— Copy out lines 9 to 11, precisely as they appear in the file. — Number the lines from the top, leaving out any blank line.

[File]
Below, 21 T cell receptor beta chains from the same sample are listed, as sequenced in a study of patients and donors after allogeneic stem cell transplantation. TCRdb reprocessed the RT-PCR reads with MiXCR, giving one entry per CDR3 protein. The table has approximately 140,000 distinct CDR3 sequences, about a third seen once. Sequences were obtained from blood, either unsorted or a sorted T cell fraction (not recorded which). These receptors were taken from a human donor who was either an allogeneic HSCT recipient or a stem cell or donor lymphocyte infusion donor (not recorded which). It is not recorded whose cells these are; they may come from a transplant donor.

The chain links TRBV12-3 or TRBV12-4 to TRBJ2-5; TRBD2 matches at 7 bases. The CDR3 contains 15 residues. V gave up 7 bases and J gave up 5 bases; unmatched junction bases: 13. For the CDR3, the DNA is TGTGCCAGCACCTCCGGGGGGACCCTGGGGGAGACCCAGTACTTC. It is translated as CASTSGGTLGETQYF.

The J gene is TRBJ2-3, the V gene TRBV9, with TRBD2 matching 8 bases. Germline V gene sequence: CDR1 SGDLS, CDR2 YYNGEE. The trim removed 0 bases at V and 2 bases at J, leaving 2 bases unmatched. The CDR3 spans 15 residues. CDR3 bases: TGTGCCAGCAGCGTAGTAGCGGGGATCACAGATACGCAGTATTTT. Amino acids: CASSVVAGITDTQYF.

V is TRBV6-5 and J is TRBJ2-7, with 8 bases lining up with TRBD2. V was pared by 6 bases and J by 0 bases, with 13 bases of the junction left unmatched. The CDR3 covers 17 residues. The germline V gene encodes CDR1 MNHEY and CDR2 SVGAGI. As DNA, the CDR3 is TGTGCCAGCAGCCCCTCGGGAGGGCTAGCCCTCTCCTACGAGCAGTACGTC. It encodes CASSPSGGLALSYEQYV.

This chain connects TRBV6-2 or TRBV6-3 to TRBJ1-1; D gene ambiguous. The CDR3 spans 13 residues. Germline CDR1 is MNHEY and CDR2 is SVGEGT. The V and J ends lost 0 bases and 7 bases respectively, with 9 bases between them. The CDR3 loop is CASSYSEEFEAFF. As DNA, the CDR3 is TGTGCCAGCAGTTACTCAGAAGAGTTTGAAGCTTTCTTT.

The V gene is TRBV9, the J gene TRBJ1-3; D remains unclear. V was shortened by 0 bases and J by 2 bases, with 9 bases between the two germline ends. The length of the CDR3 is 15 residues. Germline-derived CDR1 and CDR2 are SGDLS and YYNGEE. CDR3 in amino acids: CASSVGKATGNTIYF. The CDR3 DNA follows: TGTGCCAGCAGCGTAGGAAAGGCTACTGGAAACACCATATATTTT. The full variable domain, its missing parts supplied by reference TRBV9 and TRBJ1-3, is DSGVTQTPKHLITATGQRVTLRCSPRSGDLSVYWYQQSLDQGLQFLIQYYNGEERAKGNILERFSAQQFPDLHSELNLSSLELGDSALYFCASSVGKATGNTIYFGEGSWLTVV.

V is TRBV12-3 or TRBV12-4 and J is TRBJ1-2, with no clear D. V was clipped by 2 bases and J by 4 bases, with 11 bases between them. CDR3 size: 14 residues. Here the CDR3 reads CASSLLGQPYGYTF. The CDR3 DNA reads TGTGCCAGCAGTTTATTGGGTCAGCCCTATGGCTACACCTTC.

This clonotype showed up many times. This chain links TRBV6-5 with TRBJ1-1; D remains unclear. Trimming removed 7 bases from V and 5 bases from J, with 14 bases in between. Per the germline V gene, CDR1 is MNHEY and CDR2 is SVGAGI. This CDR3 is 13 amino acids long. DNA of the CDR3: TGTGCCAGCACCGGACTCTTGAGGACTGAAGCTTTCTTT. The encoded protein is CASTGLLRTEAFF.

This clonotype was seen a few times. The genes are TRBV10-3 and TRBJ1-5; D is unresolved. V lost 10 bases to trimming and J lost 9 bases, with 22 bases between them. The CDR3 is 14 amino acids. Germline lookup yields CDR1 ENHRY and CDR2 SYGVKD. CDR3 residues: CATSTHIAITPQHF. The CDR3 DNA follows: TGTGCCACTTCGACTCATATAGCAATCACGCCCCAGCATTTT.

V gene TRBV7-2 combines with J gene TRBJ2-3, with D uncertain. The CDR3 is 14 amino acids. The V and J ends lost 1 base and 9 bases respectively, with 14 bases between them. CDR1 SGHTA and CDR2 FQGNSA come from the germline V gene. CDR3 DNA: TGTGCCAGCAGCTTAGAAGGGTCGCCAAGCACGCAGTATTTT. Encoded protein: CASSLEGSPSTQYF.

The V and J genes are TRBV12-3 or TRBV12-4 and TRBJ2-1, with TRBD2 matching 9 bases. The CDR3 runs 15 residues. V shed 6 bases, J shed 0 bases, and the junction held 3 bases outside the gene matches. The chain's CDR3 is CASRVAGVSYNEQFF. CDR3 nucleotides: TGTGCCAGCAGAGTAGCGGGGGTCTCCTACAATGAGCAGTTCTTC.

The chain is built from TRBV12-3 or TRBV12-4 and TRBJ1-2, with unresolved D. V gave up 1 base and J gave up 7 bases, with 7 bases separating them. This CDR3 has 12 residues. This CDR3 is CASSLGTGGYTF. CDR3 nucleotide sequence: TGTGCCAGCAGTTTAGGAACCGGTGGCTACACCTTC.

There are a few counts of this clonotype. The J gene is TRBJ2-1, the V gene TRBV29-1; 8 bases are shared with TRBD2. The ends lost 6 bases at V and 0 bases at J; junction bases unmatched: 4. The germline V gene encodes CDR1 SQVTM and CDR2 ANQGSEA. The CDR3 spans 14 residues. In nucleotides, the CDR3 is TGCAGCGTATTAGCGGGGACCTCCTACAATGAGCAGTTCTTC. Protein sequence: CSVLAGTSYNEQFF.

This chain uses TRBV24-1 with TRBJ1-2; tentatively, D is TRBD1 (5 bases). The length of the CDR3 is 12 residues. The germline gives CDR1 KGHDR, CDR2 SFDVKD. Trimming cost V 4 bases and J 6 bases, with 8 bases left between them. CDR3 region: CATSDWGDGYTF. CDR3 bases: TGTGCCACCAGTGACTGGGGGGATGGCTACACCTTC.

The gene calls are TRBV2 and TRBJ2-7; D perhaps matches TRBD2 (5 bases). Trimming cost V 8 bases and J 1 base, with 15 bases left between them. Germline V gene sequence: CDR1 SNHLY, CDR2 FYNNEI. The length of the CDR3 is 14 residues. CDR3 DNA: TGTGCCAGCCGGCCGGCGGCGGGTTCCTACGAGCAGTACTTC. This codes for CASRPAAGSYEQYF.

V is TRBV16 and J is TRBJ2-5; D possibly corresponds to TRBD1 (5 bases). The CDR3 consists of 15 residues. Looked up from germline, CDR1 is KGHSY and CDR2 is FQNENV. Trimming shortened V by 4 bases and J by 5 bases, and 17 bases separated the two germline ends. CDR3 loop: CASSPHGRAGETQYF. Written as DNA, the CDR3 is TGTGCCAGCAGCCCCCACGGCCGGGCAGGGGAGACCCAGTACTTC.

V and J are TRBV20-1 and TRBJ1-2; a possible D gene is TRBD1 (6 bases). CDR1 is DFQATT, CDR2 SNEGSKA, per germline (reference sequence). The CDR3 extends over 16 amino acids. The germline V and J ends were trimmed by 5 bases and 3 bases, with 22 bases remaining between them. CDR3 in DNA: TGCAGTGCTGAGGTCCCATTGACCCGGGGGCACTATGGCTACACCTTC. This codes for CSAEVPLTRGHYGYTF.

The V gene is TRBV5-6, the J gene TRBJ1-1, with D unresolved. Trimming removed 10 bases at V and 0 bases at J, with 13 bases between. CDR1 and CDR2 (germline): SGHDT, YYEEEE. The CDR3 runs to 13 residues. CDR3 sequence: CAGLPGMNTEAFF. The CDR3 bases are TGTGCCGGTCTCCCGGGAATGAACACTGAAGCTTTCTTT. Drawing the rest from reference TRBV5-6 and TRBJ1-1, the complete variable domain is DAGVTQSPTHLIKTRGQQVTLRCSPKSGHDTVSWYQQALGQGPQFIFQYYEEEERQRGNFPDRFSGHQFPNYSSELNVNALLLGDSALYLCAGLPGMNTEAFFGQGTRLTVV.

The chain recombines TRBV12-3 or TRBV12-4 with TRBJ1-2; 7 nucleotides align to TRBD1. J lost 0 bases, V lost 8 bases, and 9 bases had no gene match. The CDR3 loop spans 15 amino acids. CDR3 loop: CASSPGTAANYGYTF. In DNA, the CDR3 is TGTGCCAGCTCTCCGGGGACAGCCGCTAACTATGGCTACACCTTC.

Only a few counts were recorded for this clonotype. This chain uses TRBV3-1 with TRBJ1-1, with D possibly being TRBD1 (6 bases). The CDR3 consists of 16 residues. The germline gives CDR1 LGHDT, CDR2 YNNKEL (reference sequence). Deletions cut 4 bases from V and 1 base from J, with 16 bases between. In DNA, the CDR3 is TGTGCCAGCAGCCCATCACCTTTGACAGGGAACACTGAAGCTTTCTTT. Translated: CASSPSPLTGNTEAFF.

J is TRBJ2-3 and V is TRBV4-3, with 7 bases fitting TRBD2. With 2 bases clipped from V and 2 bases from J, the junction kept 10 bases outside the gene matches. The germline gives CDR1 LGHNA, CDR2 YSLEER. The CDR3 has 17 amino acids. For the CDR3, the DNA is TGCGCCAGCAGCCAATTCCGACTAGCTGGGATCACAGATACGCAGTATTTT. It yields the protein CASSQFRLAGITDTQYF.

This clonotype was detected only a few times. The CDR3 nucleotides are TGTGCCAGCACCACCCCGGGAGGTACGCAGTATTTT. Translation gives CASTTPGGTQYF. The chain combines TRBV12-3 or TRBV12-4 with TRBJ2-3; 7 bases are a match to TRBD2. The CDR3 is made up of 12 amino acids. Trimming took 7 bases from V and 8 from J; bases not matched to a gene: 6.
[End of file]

This clonotype was seen a few times. The genes are TRBV10-3 and TRBJ1-5; D is unresolved. V lost 10 bases to trimming and J lost 9 bases, with 22 bases between them. The CDR3 is 14 amino acids. Germline lookup yields CDR1 ENHRY and CDR2 SYGVKD. CDR3 residues: CATSTHIAITPQHF. The CDR3 DNA follows: TGTGCCACTTCGACTCATATAGCAATCACGCCCCAGCATTTT.

V gene TRBV7-2 combines with J gene TRBJ2-3, with D uncertain. The CDR3 is 14 amino acids. The V and J ends lost 1 base and 9 bases respectively, with 14 bases between them. CDR1 SGHTA and CDR2 FQGNSA come from the germline V gene. CDR3 DNA: TGTGCCAGCAGCTTAGAAGGGTCGCCAAGCACGCAGTATTTT. Encoded protein: CASSLEGSPSTQYF.

The V and J genes are TRBV12-3 or TRBV12-4 and TRBJ2-1, with TRBD2 matching 9 bases. The CDR3 runs 15 residues. V shed 6 bases, J shed 0 bases, and the junction held 3 bases outside the gene matches. The chain's CDR3 is CASRVAGVSYNEQFF. CDR3 nucleotides: TGTGCCAGCAGAGTAGCGGGGGTCTCCTACAATGAGCAGTTCTTC.